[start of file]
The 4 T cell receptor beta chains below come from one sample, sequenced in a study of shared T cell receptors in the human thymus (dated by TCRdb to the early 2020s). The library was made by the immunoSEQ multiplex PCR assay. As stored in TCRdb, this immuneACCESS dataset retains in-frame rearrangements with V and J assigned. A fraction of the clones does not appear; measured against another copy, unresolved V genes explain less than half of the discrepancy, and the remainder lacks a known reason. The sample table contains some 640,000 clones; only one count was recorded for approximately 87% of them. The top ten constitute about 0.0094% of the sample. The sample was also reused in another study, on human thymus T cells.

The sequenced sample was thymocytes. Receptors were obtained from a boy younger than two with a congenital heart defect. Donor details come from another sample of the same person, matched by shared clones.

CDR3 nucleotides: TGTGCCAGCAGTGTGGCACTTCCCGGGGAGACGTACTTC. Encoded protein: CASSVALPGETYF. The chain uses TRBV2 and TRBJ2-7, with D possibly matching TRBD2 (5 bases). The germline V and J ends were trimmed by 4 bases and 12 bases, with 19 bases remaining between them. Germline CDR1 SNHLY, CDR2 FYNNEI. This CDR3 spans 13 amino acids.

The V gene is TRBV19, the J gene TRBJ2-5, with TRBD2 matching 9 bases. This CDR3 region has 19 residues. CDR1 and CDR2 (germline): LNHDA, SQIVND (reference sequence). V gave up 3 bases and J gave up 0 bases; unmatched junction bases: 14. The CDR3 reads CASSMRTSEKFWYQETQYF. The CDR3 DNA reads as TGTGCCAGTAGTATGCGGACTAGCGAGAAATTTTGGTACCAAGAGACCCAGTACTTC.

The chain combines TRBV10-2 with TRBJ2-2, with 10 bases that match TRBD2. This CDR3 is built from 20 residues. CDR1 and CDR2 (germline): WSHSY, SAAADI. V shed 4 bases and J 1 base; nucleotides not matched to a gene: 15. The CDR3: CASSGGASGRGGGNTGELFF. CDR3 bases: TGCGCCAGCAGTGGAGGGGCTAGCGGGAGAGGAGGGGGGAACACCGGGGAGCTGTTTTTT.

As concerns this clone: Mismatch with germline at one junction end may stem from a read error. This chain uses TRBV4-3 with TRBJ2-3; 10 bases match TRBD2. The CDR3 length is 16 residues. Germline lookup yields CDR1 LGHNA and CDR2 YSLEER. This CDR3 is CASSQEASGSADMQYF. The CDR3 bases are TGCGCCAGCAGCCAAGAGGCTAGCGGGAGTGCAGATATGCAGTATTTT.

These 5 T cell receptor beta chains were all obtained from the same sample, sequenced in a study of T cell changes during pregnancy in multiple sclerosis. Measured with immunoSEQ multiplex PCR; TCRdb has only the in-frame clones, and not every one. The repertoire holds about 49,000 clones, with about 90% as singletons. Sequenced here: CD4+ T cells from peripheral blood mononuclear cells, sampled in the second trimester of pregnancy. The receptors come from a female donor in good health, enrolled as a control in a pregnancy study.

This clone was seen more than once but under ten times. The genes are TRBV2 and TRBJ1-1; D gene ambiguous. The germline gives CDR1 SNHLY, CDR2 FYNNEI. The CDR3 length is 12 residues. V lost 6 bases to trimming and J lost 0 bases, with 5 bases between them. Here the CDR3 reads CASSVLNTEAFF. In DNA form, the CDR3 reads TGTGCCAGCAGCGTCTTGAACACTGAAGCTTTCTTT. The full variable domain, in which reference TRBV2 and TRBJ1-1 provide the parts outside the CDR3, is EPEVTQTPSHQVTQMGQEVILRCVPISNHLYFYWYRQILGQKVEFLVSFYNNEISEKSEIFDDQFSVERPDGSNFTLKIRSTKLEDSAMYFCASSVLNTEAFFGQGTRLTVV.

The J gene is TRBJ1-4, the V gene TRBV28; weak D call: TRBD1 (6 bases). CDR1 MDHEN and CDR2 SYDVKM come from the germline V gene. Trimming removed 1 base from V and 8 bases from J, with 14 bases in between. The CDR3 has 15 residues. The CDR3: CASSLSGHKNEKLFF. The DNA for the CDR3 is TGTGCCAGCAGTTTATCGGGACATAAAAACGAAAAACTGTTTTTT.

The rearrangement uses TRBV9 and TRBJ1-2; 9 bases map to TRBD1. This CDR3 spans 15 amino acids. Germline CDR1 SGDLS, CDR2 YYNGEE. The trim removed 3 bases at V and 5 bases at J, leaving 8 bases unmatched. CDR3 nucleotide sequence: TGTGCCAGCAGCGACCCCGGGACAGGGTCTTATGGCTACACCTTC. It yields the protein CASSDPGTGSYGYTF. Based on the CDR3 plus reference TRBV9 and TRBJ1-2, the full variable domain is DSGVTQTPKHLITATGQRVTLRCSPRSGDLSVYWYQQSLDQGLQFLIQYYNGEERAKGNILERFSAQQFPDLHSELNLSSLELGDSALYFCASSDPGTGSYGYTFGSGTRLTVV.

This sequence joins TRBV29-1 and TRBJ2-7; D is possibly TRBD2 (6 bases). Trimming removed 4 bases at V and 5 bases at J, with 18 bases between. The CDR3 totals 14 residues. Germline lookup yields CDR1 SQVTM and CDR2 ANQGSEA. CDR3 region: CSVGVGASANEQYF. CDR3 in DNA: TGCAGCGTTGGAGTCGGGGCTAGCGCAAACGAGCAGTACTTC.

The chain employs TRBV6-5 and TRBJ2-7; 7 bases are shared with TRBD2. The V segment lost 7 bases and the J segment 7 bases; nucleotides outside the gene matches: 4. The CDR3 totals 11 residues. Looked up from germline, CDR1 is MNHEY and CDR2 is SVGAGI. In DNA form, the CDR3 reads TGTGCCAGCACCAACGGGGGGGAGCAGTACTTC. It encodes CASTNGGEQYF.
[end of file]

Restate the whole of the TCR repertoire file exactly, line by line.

The 4 T cell receptor beta chains below come from one sample, sequenced in a study of shared T cell receptors in the human thymus (dated by TCRdb to the early 2020s). The library was made by the immunoSEQ multiplex PCR assay. As stored in TCRdb, this immuneACCESS dataset retains in-frame rearrangements with V and J assigned. A fraction of the clones does not appear; measured against another copy, unresolved V genes explain less than half of the discrepancy, and the remainder lacks a known reason. The sample table contains some 640,000 clones; only one count was recorded for approximately 87% of them. The top ten constitute about 0.0094% of the sample. The sample was also reused in another study, on human thymus T cells.

The sequenced sample was thymocytes. Receptors were obtained from a boy younger than two with a congenital heart defect. Donor details come from another sample of the same person, matched by shared clones.

CDR3 nucleotides: TGTGCCAGCAGTGTGGCACTTCCCGGGGAGACGTACTTC. Encoded protein: CASSVALPGETYF. The chain uses TRBV2 and TRBJ2-7, with D possibly matching TRBD2 (5 bases). The germline V and J ends were trimmed by 4 bases and 12 bases, with 19 bases remaining between them. Germline CDR1 SNHLY, CDR2 FYNNEI. This CDR3 spans 13 amino acids.

The V gene is TRBV19, the J gene TRBJ2-5, with TRBD2 matching 9 bases. This CDR3 region has 19 residues. CDR1 and CDR2 (germline): LNHDA, SQIVND (reference sequence). V gave up 3 bases and J gave up 0 bases; unmatched junction bases: 14. The CDR3 reads CASSMRTSEKFWYQETQYF. The CDR3 DNA reads as TGTGCCAGTAGTATGCGGACTAGCGAGAAATTTTGGTACCAAGAGACCCAGTACTTC.

The chain combines TRBV10-2 with TRBJ2-2, with 10 bases that match TRBD2. This CDR3 is built from 20 residues. CDR1 and CDR2 (germline): WSHSY, SAAADI. V shed 4 bases and J 1 base; nucleotides not matched to a gene: 15. The CDR3: CASSGGASGRGGGNTGELFF. CDR3 bases: TGCGCCAGCAGTGGAGGGGCTAGCGGGAGAGGAGGGGGGAACACCGGGGAGCTGTTTTTT.

As concerns this clone: Mismatch with germline at one junction end may stem from a read error. This chain uses TRBV4-3 with TRBJ2-3; 10 bases match TRBD2. The CDR3 length is 16 residues. Germline lookup yields CDR1 LGHNA and CDR2 YSLEER. This CDR3 is CASSQEASGSADMQYF. The CDR3 bases are TGCGCCAGCAGCCAAGAGGCTAGCGGGAGTGCAGATATGCAGTATTTT.

These 5 T cell receptor beta chains were all obtained from the same sample, sequenced in a study of T cell changes during pregnancy in multiple sclerosis. Measured with immunoSEQ multiplex PCR; TCRdb has only the in-frame clones, and not every one. The repertoire holds about 49,000 clones, with about 90% as singletons. Sequenced here: CD4+ T cells from peripheral blood mononuclear cells, sampled in the second trimester of pregnancy. The receptors come from a female donor in good health, enrolled as a control in a pregnancy study.

This clone was seen more than once but under ten times. The genes are TRBV2 and TRBJ1-1; D gene ambiguous. The germline gives CDR1 SNHLY, CDR2 FYNNEI. The CDR3 length is 12 residues. V lost 6 bases to trimming and J lost 0 bases, with 5 bases between them. Here the CDR3 reads CASSVLNTEAFF. In DNA form, the CDR3 reads TGTGCCAGCAGCGTCTTGAACACTGAAGCTTTCTTT. The full variable domain, in which reference TRBV2 and TRBJ1-1 provide the parts outside the CDR3, is EPEVTQTPSHQVTQMGQEVILRCVPISNHLYFYWYRQILGQKVEFLVSFYNNEISEKSEIFDDQFSVERPDGSNFTLKIRSTKLEDSAMYFCASSVLNTEAFFGQGTRLTVV.

The J gene is TRBJ1-4, the V gene TRBV28; weak D call: TRBD1 (6 bases). CDR1 MDHEN and CDR2 SYDVKM come from the germline V gene. Trimming removed 1 base from V and 8 bases from J, with 14 bases in between. The CDR3 has 15 residues. The CDR3: CASSLSGHKNEKLFF. The DNA for the CDR3 is TGTGCCAGCAGTTTATCGGGACATAAAAACGAAAAACTGTTTTTT.

The rearrangement uses TRBV9 and TRBJ1-2; 9 bases map to TRBD1. This CDR3 spans 15 amino acids. Germline CDR1 SGDLS, CDR2 YYNGEE. The trim removed 3 bases at V and 5 bases at J, leaving 8 bases unmatched. CDR3 nucleotide sequence: TGTGCCAGCAGCGACCCCGGGACAGGGTCTTATGGCTACACCTTC. It yields the protein CASSDPGTGSYGYTF. Based on the CDR3 plus reference TRBV9 and TRBJ1-2, the full variable domain is DSGVTQTPKHLITATGQRVTLRCSPRSGDLSVYWYQQSLDQGLQFLIQYYNGEERAKGNILERFSAQQFPDLHSELNLSSLELGDSALYFCASSDPGTGSYGYTFGSGTRLTVV.

This sequence joins TRBV29-1 and TRBJ2-7; D is possibly TRBD2 (6 bases). Trimming removed 4 bases at V and 5 bases at J, with 18 bases between. The CDR3 totals 14 residues. Germline lookup yields CDR1 SQVTM and CDR2 ANQGSEA. CDR3 region: CSVGVGASANEQYF. CDR3 in DNA: TGCAGCGTTGGAGTCGGGGCTAGCGCAAACGAGCAGTACTTC.

The chain employs TRBV6-5 and TRBJ2-7; 7 bases are shared with TRBD2. The V segment lost 7 bases and the J segment 7 bases; nucleotides outside the gene matches: 4. The CDR3 totals 11 residues. Looked up from germline, CDR1 is MNHEY and CDR2 is SVGAGI. In DNA form, the CDR3 reads TGTGCCAGCACCAACGGGGGGGAGCAGTACTTC. It encodes CASTNGGEQYF.